FX Debuts New Series The Strain: These Vampires Do Not Sparkle

Fx Debuts New Series the Strain: These Vampires Do Not Sparkle

FX has seen much success with acclaimed, but risqué series offerings such as, Sons of Anarchy, Justified, and American Horror Story. As a result, they have taken on a new project that promises equal success. Scheduled to premiere in July 2014, FX will debut a new vampire series titled The Strain, but do not be fooled; these vampires do not sparkle. The only thing sparkly about these vampires is the glistening parasitic worms that ooze from every orifice of their bodies.

The Strain is based off a trilogy book series written by Guillermo del Toro and Chuck Hogan. Del Toro, the mind and writer behind cinematic works such as, Hellboy, The Hobbit, and Pan’s Labyrinth, originally envisioned The Strain as a cable television series, but with no takers, found his choices limited. Despite rejection, del Toro chose to team up with Chuck Hogan and instead turn his horrific brainchild into what resulted in a wildly successful three-book series. Finally, the project has come full circle for del Toro, as FX has ordered 13 episodes of the series beginning in July.

The idea behind The Strain is inspired by del Toro’s preference for Polish vampire folklore, wherein vampires land on the horrific end of the spectrum rather than on the over-romanticized version that has become so ingrained in popular culture as of late. For example, according to Polish folkloric tradition, the sexy vampire fangs we know today are replaced by revolting stingers – also an element in del Toro’s vampires. Additionally, del Toro’s passion for over-the-top creature production in film will be a major factor in the crafting of the vampires depicted on-screen in The Strain series.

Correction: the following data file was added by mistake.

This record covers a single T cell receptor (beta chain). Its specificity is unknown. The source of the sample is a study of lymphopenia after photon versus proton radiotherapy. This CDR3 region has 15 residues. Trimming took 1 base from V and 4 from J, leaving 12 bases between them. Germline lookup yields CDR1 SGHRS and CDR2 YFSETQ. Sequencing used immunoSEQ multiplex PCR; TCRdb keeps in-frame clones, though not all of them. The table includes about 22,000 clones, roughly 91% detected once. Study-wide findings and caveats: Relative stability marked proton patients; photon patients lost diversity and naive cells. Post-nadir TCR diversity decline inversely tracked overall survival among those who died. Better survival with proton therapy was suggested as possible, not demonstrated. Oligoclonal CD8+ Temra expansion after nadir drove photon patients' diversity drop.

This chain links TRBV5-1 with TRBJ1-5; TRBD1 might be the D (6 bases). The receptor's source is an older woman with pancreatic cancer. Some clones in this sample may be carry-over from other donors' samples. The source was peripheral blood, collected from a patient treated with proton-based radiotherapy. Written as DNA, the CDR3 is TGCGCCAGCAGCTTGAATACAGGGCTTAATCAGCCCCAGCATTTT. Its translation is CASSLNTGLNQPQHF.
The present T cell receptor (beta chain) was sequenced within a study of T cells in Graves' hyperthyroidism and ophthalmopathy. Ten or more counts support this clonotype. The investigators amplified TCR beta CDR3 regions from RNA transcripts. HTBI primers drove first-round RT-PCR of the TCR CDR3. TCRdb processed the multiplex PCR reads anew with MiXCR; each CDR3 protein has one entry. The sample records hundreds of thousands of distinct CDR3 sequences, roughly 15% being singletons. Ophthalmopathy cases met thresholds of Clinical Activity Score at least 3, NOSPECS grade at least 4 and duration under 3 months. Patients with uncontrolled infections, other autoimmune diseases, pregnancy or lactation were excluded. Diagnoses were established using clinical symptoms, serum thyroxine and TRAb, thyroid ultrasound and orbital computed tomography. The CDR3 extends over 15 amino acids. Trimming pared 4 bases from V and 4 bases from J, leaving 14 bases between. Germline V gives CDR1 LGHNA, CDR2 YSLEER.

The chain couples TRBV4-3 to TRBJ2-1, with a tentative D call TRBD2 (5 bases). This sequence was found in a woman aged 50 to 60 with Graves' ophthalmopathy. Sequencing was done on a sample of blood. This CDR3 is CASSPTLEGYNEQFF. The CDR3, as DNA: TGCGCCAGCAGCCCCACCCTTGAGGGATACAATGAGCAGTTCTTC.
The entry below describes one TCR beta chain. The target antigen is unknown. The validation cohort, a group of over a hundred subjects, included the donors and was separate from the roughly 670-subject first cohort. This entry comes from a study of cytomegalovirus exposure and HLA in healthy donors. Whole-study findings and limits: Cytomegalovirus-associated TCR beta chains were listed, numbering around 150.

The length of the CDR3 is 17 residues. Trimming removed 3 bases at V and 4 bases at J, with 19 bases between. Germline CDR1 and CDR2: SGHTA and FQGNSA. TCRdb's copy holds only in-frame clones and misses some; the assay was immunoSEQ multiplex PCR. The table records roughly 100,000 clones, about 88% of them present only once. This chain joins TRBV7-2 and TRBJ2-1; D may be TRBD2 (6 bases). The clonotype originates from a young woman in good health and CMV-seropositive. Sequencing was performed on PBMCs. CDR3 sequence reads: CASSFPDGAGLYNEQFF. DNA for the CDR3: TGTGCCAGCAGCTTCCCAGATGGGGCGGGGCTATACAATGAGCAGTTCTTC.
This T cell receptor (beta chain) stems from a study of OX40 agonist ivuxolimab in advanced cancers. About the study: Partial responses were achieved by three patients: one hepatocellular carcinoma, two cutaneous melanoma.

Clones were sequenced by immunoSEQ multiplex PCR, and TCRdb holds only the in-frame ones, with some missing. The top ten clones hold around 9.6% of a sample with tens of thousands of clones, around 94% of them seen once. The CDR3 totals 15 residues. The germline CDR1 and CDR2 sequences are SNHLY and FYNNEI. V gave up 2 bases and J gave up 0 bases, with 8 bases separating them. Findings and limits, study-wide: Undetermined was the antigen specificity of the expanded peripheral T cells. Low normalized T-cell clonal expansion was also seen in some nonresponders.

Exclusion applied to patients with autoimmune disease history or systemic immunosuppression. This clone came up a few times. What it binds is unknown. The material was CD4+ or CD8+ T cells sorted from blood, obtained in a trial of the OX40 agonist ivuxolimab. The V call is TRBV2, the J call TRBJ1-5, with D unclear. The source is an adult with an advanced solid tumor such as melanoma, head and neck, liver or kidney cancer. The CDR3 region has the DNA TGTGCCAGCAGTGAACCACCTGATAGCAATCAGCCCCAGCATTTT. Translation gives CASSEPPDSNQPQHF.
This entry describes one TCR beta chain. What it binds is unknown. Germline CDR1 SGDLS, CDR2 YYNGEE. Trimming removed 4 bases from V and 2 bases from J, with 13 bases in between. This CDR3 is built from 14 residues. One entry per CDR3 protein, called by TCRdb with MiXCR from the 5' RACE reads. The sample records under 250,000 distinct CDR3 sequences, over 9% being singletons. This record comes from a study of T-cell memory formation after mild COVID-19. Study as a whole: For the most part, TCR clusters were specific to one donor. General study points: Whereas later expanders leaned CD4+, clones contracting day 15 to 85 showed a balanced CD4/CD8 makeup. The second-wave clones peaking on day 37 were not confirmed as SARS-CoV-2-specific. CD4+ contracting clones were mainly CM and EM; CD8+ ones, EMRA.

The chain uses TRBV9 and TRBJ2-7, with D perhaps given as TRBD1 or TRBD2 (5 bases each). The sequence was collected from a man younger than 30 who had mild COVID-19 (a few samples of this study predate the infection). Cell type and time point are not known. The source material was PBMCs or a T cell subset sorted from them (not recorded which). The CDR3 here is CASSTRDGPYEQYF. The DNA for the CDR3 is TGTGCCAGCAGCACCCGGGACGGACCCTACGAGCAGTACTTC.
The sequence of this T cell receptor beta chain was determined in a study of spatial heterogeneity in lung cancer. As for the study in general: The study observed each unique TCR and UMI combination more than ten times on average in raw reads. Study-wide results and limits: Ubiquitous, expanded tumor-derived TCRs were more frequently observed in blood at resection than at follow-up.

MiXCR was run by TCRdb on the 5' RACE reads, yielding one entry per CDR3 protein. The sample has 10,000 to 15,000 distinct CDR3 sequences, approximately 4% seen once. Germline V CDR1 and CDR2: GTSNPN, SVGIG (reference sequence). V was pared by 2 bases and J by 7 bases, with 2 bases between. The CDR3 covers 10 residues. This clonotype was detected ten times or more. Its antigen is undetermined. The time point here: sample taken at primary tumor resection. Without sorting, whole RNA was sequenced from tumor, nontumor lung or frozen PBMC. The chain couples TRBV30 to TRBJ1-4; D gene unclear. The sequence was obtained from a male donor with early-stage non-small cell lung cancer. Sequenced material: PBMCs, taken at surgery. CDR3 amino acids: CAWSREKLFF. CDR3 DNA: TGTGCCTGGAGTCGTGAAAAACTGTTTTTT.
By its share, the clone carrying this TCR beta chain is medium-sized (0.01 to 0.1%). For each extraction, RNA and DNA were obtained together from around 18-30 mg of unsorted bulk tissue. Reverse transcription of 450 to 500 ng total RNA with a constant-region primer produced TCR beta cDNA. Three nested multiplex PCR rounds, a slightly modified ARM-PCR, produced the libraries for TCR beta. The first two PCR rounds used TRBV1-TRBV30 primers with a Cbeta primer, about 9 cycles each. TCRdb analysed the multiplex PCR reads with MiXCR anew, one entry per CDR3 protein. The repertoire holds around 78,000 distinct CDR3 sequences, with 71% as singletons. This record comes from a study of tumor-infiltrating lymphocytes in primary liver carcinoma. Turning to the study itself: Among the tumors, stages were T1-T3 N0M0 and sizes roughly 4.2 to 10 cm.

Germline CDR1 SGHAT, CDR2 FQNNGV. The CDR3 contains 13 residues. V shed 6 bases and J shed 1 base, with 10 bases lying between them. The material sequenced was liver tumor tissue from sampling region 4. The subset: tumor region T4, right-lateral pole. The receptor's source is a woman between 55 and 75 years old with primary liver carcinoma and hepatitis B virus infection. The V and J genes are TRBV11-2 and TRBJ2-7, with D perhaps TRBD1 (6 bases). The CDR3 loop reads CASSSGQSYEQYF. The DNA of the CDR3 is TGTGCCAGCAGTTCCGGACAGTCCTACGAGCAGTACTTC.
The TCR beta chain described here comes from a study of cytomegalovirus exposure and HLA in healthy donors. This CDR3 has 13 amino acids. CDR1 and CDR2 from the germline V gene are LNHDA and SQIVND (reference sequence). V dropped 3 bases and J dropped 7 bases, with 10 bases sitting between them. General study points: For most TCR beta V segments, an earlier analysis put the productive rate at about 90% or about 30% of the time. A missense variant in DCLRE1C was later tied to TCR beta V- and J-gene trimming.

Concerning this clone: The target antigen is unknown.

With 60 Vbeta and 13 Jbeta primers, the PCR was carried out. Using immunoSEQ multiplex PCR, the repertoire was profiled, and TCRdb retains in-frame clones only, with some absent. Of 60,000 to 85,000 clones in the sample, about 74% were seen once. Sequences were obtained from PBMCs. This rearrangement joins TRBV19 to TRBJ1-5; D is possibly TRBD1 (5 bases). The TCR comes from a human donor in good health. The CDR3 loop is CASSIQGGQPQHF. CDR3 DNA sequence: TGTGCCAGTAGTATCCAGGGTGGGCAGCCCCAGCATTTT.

Although most modern filmmakers scoff at the idea of outlandish monsters, abandoning them in favor of a more sophisticated sense of suspense, del Toro prefers to aim for the jugular with regard to the shock factor. As a result, while working on both Hellboy and Pan’s Labyrinth, when financiers pulled back the reins on the creature budget, del Toro reached into his own pocket to cover the costs of his vision; ultimately shelling out half of his Hellboy wages and his entire earnings for Pan’s Labyrinth.

Currently, the most lucrative return with regard to vampires has been as a result of the romanticized or lustful versions as depicted in Twilight, True Blood, and The Vampire Diaries. However, FX, who will debut the new series in July, seem unconcerned with the fact that the vampires of The Strain will not sparkle. This is likely due to the focus of their target market. FX hopes to attract the likes of viewers of AMC’s acclaimed series, The Walking Dead, and of their own, American Horror Story, rather than the lovelorn horde of teenage girls currently feeding vampire popularity. Critics agree that viewers might be hungry for something new in the horror genre via television, especially in the realm of a re-imagined and horrific vampire tale such as The Strain promises.

In addition to shedding the brooding heartthrob image, del Toro’s vampires will go a step further. The creatures actually shed their atrophied genitals in one phase of their parasite-induced mutation, making gender identification (and romance) of the monsters nearly impossible after full transformation. Further, targeting Walking Dead viewers may not be far off the mark, as readers of the series can attest, The Strain simultaneously depicts both dystopia and apocalypse as major themes. For those anxiously awaiting the new FX Series, The Strain will debut in July; just do not expect these Vampires to sparkle.

By Chavala Trigg

Sources:
FX Networks
The Hollywood Reporter
Los Angeles Times
Deadline
New Yorker

One Response to "FX Debuts New Series The Strain: These Vampires Do Not Sparkle"

  1. Carlos   February 11, 2014 at 8:06 am

    Great news, can’t wait for the series… very well put as in the likes of the The Walking Dead. These three books are terrific and provide a whole new twist to the vampire genre, dark, filthy, draining with a hopeless future for humanity but with a good dose of tenacity and willpower

    Reply

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